After previously lacklustre demand, BARA reports that food and drink manufacturers accounted for nearly a third of applications for government funding over the past year.
The organisation based its comments on applications for funding made during the first year of the government-funded Automating Manufacturing programme.
BARA received a total of 156 applications – 50% more than was expected. Of those, 45 came from food and drink firms – significantly more than any other manufacturing sector.
Mike Wilson, BARA chairman, told FoodManufacture: “Over the past few months we have seen a steady growth of applications for manufacturing reviews from the food sector and this now forms the largest group.
“The companies cover a very wide range of food products including; ready meals and sandwiches, bakeries, jams and sauces, confectionery, desserts, fresh fruit and vegetables, meat and also pies. Company sizes are also quite varied ranging from £1M turnover to individual sites within large food groups.”
Under the scheme, firms can apply for a free confidential review of the suitability of robotics for their manufacturing business. A second consultation is then available, which is 50% funded by government.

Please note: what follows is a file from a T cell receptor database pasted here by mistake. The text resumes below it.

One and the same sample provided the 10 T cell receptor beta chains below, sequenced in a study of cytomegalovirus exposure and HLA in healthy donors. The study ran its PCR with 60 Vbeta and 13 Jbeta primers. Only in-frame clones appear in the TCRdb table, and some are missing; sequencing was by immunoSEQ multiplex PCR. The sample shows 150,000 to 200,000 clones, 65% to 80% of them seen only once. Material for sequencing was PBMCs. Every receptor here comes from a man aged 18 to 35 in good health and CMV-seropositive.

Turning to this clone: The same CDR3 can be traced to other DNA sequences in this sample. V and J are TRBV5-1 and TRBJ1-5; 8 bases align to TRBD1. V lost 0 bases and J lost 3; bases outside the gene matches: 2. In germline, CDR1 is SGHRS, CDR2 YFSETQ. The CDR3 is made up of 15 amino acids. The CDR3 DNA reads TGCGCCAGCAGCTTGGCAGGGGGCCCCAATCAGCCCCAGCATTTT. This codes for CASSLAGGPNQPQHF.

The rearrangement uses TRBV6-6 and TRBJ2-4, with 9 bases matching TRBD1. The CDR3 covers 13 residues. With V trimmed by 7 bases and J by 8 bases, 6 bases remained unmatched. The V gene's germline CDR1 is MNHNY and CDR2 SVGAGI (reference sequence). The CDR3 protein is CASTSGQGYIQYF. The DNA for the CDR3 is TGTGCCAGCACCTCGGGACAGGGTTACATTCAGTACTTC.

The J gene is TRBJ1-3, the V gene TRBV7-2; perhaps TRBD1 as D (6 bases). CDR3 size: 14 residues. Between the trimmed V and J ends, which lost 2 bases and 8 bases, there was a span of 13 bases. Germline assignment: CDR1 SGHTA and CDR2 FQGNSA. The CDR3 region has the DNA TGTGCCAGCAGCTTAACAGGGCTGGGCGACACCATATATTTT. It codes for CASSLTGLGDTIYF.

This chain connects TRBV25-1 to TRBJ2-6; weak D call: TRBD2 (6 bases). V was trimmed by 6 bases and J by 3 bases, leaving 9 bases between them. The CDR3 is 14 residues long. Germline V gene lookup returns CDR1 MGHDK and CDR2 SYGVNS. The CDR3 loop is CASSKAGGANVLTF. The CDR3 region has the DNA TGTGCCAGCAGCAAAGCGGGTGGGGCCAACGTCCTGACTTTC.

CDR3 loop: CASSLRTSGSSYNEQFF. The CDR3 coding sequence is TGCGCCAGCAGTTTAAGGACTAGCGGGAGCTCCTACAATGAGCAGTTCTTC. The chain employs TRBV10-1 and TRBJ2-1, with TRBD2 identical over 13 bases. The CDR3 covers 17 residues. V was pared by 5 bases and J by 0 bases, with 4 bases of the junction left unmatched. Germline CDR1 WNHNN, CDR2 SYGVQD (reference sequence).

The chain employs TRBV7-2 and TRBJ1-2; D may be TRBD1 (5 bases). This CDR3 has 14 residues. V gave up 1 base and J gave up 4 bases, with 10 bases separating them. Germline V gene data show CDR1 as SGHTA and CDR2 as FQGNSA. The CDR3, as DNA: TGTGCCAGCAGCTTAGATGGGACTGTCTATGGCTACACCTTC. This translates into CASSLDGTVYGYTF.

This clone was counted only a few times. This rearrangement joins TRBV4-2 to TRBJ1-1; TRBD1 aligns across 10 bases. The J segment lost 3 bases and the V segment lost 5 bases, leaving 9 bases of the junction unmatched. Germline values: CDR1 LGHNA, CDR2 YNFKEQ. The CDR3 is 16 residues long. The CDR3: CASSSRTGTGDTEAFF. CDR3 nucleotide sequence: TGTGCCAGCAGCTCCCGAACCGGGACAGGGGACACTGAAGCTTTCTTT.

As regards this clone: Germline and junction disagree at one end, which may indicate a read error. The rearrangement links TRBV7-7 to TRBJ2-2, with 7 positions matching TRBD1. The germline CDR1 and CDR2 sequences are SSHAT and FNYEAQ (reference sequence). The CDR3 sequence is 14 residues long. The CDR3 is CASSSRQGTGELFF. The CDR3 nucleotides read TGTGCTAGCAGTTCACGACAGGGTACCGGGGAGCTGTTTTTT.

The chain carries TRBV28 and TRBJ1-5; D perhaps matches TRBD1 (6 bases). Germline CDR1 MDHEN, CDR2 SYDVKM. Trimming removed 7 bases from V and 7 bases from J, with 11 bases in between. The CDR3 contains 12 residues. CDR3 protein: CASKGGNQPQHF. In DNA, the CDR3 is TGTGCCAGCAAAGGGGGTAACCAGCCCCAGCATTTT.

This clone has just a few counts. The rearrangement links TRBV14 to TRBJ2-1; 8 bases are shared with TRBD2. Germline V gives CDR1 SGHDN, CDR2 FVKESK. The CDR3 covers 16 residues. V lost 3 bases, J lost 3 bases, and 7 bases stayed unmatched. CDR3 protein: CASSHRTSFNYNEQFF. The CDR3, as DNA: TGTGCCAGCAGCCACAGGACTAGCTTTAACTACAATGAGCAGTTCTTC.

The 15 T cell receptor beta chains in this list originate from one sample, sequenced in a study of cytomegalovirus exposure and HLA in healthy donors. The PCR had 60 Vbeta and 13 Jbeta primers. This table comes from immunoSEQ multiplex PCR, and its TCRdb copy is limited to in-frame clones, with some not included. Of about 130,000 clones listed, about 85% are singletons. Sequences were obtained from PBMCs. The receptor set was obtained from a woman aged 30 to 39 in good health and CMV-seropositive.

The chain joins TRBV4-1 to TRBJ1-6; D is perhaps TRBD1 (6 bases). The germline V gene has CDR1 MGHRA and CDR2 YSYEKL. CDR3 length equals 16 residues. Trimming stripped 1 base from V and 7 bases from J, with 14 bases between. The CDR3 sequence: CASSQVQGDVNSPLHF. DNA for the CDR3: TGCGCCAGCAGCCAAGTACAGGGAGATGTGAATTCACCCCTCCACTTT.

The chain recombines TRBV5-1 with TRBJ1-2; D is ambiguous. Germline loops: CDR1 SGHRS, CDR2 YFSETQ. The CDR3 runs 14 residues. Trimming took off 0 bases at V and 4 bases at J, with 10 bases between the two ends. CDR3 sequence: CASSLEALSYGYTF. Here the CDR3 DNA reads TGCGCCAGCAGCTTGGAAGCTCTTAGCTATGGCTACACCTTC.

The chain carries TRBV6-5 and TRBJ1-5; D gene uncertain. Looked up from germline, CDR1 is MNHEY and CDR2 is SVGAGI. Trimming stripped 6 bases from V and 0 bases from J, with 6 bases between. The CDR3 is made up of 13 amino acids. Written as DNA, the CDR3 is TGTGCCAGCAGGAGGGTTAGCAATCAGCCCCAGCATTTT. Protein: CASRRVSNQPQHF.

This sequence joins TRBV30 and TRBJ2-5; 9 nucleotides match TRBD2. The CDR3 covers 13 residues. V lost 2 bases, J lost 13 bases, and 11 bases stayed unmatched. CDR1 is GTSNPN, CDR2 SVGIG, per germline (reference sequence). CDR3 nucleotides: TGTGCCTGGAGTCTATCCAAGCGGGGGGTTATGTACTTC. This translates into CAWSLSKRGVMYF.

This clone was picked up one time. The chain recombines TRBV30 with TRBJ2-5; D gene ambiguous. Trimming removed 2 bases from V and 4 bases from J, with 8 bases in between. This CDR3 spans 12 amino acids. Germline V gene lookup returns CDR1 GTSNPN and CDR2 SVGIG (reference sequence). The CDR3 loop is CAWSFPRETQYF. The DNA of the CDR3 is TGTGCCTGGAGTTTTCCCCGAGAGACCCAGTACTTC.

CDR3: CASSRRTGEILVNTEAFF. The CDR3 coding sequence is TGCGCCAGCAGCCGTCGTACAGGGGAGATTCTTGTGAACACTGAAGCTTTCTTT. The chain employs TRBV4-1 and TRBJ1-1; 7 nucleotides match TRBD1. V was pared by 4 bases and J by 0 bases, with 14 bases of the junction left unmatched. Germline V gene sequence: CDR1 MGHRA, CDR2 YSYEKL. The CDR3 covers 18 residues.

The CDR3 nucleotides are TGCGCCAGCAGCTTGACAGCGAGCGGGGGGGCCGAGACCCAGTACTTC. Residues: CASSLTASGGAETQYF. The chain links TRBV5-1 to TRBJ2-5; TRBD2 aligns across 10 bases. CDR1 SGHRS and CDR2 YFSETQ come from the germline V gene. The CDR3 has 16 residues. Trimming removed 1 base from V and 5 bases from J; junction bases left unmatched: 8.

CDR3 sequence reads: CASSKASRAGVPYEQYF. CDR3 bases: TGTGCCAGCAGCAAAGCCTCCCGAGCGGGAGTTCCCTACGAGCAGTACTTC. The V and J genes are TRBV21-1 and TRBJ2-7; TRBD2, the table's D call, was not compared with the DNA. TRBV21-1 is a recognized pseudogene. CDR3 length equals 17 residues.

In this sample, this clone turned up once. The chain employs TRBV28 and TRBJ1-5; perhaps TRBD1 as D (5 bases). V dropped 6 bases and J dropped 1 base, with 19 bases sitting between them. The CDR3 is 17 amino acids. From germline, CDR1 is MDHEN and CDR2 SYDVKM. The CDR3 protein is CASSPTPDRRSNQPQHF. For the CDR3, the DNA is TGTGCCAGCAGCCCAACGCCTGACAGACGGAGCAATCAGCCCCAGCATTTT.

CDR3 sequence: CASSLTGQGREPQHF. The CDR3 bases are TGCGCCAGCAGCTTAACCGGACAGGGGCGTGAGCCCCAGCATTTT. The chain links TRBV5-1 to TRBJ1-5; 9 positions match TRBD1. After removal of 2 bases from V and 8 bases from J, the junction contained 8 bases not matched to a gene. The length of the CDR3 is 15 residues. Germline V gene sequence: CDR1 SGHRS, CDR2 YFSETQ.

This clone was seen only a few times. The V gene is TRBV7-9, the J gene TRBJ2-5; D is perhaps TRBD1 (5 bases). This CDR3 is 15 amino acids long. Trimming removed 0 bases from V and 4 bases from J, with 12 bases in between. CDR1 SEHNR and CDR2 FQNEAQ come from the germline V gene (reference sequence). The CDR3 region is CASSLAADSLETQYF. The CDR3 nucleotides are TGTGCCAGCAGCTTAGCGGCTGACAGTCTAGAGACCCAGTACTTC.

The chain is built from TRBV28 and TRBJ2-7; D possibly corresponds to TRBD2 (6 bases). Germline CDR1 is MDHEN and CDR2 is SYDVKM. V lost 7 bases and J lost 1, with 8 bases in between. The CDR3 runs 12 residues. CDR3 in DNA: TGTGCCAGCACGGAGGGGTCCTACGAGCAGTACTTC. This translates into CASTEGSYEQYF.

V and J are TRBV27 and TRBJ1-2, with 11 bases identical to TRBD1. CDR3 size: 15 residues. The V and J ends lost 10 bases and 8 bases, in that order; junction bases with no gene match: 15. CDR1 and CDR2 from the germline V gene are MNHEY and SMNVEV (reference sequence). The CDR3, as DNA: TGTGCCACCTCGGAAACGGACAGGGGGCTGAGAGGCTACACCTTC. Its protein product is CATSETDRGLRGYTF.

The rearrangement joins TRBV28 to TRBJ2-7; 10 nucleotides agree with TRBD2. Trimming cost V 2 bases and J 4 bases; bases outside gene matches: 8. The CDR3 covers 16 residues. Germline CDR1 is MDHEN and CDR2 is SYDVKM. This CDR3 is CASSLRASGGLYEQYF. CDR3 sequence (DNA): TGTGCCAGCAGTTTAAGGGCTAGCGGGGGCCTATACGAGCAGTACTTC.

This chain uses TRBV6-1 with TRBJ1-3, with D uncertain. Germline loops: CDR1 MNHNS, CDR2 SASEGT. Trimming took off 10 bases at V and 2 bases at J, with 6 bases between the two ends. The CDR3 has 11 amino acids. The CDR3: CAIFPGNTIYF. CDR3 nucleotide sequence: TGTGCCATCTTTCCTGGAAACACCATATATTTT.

“Reviews have been conducted for all stages of the food preparation process,” said Wilson. “Those included distribution operations and also companies which produce the packaging for the food manufacturers.”
Wilson confirmed the UK’s slow uptake of robotics. “The UK is one of the nations within Europe that has been slow to adopt the use of automation with a mere 25 robots per 10,000 employees as opposed to 127 per 10,000 employees in Germany.
“One of the keys to success in addressing the UK’s budget deficit is increasing the export output from the UK and the way to do this is by making UK manufacturing as efficient as possible.”
Grant Collier, head of marketing with the PPMA group which promotes the automation programme, said: “We are absolutely delighted with the uptake from food and drink manufacturers. Applications continue to look very positive for year two.”
Collier added that the high level of uptake from food and drink firms revealed the pent up potential to adopt robotics. “Food manufacturers are definitely interested in robots but some don’t know what to do with it. That compares with the automotive sector, which has already made widespread use of robotics.”
About £300,000 of government grant money remains up for grabs, said Collier. For more information about the Automating Manufacturing programme, click here .
To discover how Danish robots, designed for SMEs, could make an impact in this country, click here .
To watch our exclusive video interview with Wilson, filmed at Foodex, click here .
For our video debate on the future of robotics in food and drink manufacturing, click here .